Although Apple's quarterly revenue streak was recently broken, a bump in Apple Music subscribers offered one bright spot in an otherwise grim report, suggesting Apple may finally be creating some perceived value in its music, even as Spotify loses ground.
Guest Post by George Howard on Forbes
As reported yesterday, for the first time in 13 years, Apple broke their streak of quarterly revenue growth. The revenue decline is being attributed to slowing iPhone sales and overall macro economic trends (i.e. China). In an otherwise gloomy report, there was a surprising bright spot: Apple Music subscriptions have surpassed the 13 million mark, up from the 11 million announced two months ago.
In thinking through how to explain this accelerating rise, it’s relevant to remember that the Apple Music launch was far from perfect. In this space, for instance, I wrote an article entitled, “Apple Music Betrays Apple’s Brilliance By Ignoring The Harry Potter Theory Of Marketing,” in which I expressed my disappointment that Apple – a company that is able to create perceived value around products better than any other firm – elected not to attempt to do so with respect to music:
If any company is capable of creating perceived value by de-emphasizing features, and highly-emphasizing the way in which a product makes the user feel better about themselves for having used the product, it’s Apple.
It’s too bad for Apple, for music, and for musicians that they don’t appear to be applying the same ingenuity to music as they do for their other products; I’d love to see what they would come up with if they did.
Ms. Swift has every right to be frustrated by [Apple's stance on free trials], as she has created massive perceived value in her music; enabling her to avoid the plights of commoditization that have plagued other artists. Apple has generated enormous profits by avoiding the perils of commoditization via innovative product design and marketing. In this manner, they’ve convinced people to pay for something that they could get at a cheaper price or “free.”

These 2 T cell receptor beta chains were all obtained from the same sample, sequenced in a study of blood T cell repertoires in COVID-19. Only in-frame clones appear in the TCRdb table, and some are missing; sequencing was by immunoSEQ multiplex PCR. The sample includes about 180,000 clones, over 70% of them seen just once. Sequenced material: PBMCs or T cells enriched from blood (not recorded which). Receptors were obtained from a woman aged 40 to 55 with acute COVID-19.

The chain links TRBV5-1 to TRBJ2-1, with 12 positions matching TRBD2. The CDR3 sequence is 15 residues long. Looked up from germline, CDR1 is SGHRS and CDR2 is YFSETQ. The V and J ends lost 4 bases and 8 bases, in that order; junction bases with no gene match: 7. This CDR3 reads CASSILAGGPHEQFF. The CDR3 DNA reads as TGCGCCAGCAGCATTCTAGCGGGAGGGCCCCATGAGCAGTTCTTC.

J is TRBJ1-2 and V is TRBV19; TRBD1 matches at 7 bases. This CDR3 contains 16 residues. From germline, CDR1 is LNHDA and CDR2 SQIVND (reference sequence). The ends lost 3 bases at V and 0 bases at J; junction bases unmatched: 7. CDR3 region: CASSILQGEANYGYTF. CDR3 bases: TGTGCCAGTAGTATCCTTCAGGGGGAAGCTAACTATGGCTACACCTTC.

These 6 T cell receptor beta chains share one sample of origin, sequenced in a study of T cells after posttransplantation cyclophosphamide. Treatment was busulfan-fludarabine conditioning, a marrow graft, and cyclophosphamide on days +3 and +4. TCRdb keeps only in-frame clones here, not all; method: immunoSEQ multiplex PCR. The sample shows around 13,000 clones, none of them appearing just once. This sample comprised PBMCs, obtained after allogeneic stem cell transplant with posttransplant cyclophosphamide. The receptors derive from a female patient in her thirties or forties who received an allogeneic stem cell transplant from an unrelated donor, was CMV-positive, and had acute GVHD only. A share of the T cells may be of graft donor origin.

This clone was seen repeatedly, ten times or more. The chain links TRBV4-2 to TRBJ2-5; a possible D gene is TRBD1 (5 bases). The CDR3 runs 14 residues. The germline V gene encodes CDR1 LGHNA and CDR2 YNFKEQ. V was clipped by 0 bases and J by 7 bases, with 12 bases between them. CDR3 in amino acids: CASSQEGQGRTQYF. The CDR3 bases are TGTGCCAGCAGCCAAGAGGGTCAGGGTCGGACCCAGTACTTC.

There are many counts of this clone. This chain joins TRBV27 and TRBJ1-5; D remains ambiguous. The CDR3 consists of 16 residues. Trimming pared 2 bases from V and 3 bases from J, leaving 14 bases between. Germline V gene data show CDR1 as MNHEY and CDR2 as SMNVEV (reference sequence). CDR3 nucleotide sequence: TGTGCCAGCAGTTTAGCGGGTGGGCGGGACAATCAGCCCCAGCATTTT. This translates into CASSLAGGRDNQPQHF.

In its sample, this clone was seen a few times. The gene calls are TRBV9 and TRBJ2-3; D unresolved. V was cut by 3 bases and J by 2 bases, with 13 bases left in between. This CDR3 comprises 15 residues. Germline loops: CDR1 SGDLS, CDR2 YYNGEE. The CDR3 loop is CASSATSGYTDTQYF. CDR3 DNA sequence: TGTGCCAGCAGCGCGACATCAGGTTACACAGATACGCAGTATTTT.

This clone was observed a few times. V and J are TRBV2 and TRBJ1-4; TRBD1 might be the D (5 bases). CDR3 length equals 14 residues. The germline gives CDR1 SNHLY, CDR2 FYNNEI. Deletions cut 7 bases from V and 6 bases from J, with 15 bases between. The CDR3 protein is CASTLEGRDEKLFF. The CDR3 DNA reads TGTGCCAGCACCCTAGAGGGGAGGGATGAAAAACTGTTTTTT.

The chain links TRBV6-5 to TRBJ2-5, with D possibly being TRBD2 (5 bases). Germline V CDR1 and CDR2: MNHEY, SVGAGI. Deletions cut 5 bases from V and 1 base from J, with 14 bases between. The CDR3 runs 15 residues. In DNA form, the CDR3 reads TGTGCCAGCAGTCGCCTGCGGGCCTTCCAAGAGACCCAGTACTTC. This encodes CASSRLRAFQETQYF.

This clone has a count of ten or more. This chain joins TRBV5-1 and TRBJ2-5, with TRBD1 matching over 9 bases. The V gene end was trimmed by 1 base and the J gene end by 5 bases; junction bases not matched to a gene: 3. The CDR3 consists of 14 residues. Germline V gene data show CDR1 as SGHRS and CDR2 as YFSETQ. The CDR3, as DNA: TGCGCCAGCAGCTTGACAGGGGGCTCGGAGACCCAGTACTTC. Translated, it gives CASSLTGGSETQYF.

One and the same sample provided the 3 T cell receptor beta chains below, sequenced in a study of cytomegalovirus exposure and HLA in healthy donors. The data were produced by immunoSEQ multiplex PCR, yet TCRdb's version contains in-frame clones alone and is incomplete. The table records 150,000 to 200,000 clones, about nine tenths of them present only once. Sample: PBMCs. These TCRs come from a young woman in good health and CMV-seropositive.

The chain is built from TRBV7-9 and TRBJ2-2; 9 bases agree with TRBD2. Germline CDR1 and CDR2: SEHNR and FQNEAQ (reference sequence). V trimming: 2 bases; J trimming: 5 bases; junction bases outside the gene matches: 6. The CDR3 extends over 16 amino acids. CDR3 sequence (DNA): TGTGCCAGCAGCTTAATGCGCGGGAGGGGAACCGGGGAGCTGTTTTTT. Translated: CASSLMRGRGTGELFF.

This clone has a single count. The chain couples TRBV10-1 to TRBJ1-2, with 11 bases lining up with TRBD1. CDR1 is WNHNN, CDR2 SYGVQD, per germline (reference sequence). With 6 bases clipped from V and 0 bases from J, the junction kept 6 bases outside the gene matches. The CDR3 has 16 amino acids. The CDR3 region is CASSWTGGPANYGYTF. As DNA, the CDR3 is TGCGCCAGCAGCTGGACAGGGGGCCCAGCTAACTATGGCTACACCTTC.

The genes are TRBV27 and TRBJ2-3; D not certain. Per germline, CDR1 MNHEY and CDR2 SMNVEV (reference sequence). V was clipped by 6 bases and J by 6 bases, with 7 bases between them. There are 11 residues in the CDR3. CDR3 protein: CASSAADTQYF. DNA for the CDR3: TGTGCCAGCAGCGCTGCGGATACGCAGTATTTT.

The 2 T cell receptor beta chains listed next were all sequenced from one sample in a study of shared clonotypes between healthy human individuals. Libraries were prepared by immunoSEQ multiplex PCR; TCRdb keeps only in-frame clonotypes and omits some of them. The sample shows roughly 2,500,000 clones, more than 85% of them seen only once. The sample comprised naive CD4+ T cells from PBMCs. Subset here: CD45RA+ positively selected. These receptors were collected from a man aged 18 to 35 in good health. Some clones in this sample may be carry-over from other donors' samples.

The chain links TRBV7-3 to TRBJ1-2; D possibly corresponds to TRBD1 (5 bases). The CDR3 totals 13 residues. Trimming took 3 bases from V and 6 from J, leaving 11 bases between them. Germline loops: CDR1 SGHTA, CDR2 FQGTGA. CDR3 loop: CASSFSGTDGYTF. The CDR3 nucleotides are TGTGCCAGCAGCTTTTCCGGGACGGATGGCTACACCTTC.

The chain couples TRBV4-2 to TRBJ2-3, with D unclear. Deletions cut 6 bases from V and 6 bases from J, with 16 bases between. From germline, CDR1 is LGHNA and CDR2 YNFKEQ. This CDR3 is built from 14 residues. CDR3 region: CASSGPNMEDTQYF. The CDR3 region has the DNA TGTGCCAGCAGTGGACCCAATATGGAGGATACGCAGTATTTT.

Streaming services have not been able to do this. Most customers cannot tell the difference between the various streaming services, and therefore dominantly make their choice based on which is cheapest/what they’re already using.
There have been a number of theories to explain how this differentiation is taking place, but they seem to coalesce around recommendations. This is particularly surprising in light of the fact that the “killer app” that was the apparent differentiator was the – to my ears – unlistenable Beats1 “radio” product (while I increasingly hear people talk about Apple Music’s recommendations, I have heard zero mention of Beats1 either in the press or amongst my large number of music-loving acquaintances/students in ages).
In February, Jim Dalrymple wrote of this suprisingly improved curation in The Loop:
I’ve been impressed and surprised by how much new music I’ve found. There’s definitely been some changes to the way Apple is curating the stations because the song choices are different—and much better—than when the service started.
Mr. Dalrymple’s experiences mirror my own. Over the past months, I increasingly found myself checking the “For You” section of Apple Music and being entertained, surprised and occasionally delighted, while having precisely the opposite experience with Spotify. I eventually grew so fatigued by the convoluted Spotify UI and non-value adding recommendations that I cancelled my paid subscription to Spotify and went all in with Apple Music.
In talking to others about my decision – dominantly, my students – I found that I was not alone in becoming frustrated by Spotify and growing enamored of Apple Music.
One of my students summed it up: “Spotify is becoming like MySpace, while Apple Music is more like Facebook
In further parsing this statement, the analogy – however unscientifically derived – has some relevance.
Facebook was, in part, able to eclipse MySpace by offering a more controlled, and thus aesthetically pleasing and functional UI. Recall, for instance, the ways in which MySpace allowed users to hack/”pimp” their pages, and how this decision resulted in both an un-navigable mess and slow load times. Facebook, on the other hand, severely limited personalization and instead focused on providing relevant content.
Apple Music’s UI – and particularly the “For You” section – is simple and straightforward in its layout and function. Further, it is updated with enough regularity that checking in a few times a day frequently results in the same slight dopamine hit of pleasure that – for many – causes them to recurrently check their Facebook page.
There are likely many other reasons why Apple Music’s subscriber base is growing, and never forget that Apple Music lacks the economic imperatives that Spotify and others have. But Apple Music’s subscriber growth, particularly when buttressed against Spotify’s recent cash raise – under terms described as “ugly, exploitative” - shows that perhaps Apple Music may well be on a path to provide real value to customers (and, I sincerely hope, to artists), and avoid the plight of commoditization and the fate of MySpace.